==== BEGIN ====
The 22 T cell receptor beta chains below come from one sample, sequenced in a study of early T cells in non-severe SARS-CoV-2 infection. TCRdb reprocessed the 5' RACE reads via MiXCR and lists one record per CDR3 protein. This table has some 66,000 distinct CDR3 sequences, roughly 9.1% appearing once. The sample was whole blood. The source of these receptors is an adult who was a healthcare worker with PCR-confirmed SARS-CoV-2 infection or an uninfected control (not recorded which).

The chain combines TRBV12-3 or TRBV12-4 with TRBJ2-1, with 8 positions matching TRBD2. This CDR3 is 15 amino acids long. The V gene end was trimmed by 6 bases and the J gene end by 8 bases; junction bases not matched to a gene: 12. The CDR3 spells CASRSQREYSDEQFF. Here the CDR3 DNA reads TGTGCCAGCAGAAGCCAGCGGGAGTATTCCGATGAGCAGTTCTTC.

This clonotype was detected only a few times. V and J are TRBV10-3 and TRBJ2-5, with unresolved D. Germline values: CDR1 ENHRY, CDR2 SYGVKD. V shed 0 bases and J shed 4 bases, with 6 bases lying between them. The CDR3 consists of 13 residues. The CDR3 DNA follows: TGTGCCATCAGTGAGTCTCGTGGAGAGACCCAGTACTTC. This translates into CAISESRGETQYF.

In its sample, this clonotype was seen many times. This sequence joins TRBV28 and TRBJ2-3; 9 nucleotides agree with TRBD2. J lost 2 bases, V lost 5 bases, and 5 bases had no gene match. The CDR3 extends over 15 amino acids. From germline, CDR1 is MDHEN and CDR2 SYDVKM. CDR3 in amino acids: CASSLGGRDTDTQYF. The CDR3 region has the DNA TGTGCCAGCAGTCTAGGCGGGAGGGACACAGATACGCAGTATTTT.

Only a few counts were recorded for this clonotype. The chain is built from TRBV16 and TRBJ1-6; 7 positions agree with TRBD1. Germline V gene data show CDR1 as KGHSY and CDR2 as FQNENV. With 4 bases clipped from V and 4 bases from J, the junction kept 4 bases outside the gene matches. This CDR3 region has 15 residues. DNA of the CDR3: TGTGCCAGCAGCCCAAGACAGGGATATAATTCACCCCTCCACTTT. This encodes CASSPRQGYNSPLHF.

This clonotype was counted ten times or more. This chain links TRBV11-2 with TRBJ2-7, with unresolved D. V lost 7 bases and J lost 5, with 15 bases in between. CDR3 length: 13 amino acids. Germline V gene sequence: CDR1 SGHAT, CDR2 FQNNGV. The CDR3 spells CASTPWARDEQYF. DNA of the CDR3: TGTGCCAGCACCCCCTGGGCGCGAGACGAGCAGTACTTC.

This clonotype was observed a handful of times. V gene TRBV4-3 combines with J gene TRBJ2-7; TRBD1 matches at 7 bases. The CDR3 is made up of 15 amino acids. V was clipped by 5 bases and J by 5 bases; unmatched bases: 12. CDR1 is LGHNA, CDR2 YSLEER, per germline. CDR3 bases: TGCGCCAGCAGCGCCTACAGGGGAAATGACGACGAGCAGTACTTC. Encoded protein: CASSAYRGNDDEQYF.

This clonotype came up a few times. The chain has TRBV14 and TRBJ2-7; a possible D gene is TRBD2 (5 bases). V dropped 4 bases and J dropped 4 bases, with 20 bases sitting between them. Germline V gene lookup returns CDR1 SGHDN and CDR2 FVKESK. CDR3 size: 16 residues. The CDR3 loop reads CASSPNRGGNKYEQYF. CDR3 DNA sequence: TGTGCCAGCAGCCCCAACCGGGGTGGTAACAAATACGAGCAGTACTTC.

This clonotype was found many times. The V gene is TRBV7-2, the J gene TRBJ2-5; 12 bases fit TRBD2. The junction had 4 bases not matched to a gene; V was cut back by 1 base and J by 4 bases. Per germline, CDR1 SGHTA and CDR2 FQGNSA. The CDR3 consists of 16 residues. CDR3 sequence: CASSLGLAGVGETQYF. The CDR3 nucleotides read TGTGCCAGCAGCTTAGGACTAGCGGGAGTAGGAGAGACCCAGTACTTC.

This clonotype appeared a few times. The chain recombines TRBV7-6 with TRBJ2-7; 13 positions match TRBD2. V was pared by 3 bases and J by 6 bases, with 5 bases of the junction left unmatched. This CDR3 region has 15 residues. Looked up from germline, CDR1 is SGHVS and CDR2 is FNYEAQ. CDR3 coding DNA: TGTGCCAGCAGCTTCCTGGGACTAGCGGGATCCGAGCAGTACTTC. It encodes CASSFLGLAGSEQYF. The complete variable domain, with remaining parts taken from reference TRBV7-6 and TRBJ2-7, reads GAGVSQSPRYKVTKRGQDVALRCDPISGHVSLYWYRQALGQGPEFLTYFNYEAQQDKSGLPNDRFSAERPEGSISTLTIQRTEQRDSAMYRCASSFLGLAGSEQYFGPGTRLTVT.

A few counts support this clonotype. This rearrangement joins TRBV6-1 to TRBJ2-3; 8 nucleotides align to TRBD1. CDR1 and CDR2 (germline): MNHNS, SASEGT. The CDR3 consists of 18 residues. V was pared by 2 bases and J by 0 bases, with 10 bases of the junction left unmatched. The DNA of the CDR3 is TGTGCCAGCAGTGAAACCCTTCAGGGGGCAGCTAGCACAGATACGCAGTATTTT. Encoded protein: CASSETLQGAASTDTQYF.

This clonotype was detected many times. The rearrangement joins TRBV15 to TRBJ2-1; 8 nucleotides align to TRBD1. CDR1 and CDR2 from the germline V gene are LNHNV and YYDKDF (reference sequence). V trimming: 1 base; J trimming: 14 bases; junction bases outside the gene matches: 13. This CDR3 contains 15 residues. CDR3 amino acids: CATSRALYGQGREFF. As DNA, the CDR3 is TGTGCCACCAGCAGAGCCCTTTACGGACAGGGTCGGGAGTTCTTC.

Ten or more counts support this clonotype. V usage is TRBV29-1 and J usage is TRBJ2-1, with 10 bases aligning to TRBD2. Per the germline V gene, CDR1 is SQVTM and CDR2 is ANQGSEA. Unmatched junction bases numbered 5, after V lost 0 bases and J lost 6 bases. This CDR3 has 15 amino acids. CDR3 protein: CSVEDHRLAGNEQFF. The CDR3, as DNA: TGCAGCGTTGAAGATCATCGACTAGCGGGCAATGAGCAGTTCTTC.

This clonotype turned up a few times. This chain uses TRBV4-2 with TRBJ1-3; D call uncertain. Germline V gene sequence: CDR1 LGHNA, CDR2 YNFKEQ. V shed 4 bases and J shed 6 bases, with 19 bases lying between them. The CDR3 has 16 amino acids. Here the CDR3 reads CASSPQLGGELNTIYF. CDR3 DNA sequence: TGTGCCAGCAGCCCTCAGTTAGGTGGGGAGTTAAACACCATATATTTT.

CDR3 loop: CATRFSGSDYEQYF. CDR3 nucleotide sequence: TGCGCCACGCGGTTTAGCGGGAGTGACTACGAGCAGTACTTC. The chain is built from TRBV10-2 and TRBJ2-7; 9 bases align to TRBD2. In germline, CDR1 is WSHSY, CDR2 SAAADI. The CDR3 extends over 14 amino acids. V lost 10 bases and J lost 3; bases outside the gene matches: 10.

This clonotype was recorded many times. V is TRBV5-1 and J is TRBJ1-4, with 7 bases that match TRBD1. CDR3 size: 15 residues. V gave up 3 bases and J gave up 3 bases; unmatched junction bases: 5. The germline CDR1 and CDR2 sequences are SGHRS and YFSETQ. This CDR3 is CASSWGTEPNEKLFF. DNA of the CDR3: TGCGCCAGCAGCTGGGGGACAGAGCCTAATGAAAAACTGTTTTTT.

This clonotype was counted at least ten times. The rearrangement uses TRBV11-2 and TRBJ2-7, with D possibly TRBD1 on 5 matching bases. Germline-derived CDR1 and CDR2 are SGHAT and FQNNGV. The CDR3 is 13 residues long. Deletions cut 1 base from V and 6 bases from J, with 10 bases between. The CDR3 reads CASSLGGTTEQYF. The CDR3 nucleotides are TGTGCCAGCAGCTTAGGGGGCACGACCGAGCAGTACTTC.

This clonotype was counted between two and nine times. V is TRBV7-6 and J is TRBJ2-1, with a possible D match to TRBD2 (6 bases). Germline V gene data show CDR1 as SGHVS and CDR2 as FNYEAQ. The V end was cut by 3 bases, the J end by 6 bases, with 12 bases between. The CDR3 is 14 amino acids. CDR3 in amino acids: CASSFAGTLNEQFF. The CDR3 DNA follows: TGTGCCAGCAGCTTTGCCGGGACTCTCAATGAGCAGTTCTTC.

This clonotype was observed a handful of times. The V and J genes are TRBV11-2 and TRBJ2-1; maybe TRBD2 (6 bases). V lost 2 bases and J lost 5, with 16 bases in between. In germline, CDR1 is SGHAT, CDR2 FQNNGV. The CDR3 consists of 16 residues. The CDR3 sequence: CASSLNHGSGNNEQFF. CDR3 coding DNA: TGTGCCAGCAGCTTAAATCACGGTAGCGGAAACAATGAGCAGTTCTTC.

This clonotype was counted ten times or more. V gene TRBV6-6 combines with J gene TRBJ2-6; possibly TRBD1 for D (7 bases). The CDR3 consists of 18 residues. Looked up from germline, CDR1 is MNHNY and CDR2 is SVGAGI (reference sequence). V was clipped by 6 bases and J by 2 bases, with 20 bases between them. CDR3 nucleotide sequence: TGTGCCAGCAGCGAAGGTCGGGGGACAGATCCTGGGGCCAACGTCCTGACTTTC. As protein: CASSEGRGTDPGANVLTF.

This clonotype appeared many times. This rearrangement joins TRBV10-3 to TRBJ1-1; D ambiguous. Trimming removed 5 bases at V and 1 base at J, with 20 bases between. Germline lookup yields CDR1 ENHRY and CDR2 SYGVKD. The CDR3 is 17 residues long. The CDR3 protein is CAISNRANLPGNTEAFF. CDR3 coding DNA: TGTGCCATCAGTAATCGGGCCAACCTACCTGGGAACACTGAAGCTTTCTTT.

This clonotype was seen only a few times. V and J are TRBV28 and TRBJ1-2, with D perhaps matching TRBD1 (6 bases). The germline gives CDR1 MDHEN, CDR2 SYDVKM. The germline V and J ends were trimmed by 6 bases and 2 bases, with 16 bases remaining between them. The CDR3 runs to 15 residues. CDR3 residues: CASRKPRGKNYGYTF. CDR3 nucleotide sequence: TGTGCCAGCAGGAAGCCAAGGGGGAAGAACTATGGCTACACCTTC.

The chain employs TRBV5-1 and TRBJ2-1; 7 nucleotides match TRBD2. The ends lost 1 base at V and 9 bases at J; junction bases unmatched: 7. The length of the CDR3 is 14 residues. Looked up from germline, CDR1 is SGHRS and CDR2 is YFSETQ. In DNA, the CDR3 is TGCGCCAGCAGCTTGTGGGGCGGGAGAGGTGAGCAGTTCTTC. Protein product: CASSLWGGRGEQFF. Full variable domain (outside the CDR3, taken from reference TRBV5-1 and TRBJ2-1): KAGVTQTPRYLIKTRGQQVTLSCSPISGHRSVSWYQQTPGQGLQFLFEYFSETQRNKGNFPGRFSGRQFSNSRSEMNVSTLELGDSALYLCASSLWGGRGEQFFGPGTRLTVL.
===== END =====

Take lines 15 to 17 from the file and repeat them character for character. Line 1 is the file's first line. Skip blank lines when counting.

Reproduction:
CDR3 loop: CATRFSGSDYEQYF. CDR3 nucleotide sequence: TGCGCCACGCGGTTTAGCGGGAGTGACTACGAGCAGTACTTC. The chain is built from TRBV10-2 and TRBJ2-7; 9 bases align to TRBD2. In germline, CDR1 is WSHSY, CDR2 SAAADI. The CDR3 extends over 14 amino acids. V lost 10 bases and J lost 3; bases outside the gene matches: 10.

This clonotype was recorded many times. V is TRBV5-1 and J is TRBJ1-4, with 7 bases that match TRBD1. CDR3 size: 15 residues. V gave up 3 bases and J gave up 3 bases; unmatched junction bases: 5. The germline CDR1 and CDR2 sequences are SGHRS and YFSETQ. This CDR3 is CASSWGTEPNEKLFF. DNA of the CDR3: TGCGCCAGCAGCTGGGGGACAGAGCCTAATGAAAAACTGTTTTTT.

This clonotype was counted at least ten times. The rearrangement uses TRBV11-2 and TRBJ2-7, with D possibly TRBD1 on 5 matching bases. Germline-derived CDR1 and CDR2 are SGHAT and FQNNGV. The CDR3 is 13 residues long. Deletions cut 1 base from V and 6 bases from J, with 10 bases between. The CDR3 reads CASSLGGTTEQYF. The CDR3 nucleotides are TGTGCCAGCAGCTTAGGGGGCACGACCGAGCAGTACTTC.